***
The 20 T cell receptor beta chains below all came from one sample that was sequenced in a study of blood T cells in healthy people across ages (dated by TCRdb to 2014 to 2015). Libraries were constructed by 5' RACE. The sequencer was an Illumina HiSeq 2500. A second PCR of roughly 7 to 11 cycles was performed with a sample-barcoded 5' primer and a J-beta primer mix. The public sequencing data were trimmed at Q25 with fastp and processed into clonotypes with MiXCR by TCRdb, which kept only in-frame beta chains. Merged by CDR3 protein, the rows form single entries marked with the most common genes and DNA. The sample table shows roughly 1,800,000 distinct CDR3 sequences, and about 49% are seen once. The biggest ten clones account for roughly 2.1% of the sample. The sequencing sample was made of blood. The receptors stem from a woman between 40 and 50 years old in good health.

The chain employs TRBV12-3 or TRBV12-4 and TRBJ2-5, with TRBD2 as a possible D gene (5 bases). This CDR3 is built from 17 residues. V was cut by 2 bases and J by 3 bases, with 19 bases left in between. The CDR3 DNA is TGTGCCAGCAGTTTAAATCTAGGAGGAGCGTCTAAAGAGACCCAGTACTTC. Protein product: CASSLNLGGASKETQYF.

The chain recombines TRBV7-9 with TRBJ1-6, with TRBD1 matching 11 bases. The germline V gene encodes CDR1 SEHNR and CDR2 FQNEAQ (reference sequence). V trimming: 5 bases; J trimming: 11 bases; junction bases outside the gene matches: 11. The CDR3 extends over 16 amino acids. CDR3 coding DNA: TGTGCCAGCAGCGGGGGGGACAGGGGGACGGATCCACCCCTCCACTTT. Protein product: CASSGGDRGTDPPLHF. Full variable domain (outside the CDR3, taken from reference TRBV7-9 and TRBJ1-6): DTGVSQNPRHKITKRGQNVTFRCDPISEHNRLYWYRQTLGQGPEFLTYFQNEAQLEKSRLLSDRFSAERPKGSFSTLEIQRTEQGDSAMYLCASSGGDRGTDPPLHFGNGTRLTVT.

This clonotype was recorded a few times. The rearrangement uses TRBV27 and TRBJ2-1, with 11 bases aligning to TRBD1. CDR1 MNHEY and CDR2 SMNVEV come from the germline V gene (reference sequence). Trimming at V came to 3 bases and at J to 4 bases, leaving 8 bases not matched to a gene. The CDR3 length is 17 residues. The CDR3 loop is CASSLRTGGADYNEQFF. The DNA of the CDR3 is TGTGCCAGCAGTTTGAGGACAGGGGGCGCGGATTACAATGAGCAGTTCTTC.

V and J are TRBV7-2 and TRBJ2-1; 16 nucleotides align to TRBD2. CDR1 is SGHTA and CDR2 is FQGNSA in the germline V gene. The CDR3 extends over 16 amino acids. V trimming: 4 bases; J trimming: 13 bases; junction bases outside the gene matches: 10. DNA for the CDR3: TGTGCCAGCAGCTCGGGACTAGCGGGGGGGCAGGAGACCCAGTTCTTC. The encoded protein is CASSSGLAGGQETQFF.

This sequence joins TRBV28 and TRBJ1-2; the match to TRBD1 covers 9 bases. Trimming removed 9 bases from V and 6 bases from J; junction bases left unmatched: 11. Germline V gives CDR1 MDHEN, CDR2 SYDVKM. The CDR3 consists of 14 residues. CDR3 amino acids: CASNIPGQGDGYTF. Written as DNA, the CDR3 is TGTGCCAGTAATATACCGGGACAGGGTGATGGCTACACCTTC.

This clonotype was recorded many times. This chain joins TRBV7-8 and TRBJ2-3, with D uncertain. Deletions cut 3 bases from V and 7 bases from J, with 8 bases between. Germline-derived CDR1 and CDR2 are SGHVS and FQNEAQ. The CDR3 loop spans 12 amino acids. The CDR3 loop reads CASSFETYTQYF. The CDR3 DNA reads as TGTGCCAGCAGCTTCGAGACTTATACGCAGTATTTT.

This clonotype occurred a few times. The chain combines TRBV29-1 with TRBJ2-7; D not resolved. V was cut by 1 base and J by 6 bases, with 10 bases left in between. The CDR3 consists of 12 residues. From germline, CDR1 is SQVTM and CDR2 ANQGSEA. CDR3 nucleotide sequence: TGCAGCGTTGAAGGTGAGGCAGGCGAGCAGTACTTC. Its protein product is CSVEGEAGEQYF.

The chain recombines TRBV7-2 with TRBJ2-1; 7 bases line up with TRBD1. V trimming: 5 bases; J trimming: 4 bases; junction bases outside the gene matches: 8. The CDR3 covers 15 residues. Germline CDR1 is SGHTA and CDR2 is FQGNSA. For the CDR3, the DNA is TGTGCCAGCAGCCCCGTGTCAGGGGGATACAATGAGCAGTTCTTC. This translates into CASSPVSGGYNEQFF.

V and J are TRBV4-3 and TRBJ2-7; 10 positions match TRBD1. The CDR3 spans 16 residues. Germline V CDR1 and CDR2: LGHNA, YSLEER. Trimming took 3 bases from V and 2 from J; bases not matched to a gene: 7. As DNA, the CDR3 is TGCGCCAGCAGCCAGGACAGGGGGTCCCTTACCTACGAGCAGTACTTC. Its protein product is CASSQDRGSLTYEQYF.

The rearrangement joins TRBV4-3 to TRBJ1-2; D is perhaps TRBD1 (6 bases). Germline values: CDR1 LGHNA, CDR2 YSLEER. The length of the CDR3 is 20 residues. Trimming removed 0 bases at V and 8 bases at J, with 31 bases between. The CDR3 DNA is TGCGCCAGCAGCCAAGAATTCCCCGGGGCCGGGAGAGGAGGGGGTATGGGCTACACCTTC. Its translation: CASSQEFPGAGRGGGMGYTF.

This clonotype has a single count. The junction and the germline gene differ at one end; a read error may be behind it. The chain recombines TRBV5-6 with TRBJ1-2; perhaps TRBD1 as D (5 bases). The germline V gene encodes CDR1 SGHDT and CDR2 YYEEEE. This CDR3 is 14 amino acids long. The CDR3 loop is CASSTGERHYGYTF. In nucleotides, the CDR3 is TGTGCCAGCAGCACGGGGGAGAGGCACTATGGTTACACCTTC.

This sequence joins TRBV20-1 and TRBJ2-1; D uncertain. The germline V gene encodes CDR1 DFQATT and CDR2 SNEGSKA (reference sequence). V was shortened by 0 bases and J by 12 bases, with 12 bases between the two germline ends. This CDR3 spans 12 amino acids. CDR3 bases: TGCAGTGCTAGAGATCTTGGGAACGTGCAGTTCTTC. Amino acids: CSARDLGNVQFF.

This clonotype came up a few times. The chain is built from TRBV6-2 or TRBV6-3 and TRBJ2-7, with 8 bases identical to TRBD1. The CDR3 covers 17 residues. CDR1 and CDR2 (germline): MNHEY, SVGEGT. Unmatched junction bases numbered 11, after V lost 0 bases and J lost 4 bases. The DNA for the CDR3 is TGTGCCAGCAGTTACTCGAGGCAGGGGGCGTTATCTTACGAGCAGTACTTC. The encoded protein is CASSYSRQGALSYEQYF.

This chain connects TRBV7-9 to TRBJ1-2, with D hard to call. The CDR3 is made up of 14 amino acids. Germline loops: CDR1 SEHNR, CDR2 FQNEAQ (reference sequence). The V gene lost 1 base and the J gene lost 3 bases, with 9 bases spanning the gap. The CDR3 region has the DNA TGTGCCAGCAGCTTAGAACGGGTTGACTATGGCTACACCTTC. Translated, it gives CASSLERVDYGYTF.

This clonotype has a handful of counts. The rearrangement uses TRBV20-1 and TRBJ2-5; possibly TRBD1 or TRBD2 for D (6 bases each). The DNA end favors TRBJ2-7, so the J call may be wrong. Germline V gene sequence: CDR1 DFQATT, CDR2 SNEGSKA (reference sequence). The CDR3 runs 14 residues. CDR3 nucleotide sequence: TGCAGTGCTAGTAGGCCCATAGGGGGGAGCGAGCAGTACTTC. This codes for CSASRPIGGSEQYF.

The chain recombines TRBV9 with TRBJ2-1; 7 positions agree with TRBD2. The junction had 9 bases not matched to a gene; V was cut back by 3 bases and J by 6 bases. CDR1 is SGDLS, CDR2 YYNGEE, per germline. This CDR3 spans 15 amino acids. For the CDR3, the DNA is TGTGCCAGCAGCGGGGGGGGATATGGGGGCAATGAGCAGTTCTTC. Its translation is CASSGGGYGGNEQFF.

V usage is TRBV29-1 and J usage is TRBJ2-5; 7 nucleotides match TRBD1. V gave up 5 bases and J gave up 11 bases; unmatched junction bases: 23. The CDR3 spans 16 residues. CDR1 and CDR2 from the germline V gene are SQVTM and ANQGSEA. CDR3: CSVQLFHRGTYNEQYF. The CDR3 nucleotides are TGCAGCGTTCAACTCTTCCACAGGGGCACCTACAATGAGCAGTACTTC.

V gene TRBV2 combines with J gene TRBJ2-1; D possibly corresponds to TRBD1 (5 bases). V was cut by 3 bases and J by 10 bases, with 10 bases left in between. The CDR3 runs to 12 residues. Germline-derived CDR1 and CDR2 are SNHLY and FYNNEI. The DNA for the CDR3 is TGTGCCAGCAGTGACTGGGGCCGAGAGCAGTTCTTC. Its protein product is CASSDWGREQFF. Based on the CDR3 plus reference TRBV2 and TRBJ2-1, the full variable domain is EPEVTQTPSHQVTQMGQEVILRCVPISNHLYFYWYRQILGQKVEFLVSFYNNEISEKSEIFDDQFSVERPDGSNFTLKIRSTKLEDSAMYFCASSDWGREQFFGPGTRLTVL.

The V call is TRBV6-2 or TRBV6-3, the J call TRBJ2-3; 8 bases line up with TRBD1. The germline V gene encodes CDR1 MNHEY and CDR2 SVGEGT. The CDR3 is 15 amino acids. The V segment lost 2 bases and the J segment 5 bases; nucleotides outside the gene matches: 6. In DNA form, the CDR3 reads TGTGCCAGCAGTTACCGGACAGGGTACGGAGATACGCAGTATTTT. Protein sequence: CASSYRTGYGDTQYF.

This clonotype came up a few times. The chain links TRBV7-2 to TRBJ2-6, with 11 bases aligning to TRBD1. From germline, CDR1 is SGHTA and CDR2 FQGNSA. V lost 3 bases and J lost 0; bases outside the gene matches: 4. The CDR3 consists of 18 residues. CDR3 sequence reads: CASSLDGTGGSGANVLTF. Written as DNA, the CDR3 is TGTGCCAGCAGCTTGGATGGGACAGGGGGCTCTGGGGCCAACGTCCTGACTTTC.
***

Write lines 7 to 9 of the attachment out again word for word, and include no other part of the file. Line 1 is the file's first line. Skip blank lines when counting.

This clonotype was recorded many times. This chain joins TRBV7-8 and TRBJ2-3, with D uncertain. Deletions cut 3 bases from V and 7 bases from J, with 8 bases between. Germline-derived CDR1 and CDR2 are SGHVS and FQNEAQ. The CDR3 loop spans 12 amino acids. The CDR3 loop reads CASSFETYTQYF. The CDR3 DNA reads as TGTGCCAGCAGCTTCGAGACTTATACGCAGTATTTT.

This clonotype occurred a few times. The chain combines TRBV29-1 with TRBJ2-7; D not resolved. V was cut by 1 base and J by 6 bases, with 10 bases left in between. The CDR3 consists of 12 residues. From germline, CDR1 is SQVTM and CDR2 ANQGSEA. CDR3 nucleotide sequence: TGCAGCGTTGAAGGTGAGGCAGGCGAGCAGTACTTC. Its protein product is CSVEGEAGEQYF.

The chain recombines TRBV7-2 with TRBJ2-1; 7 bases line up with TRBD1. V trimming: 5 bases; J trimming: 4 bases; junction bases outside the gene matches: 8. The CDR3 covers 15 residues. Germline CDR1 is SGHTA and CDR2 is FQGNSA. For the CDR3, the DNA is TGTGCCAGCAGCCCCGTGTCAGGGGGATACAATGAGCAGTTCTTC. This translates into CASSPVSGGYNEQFF.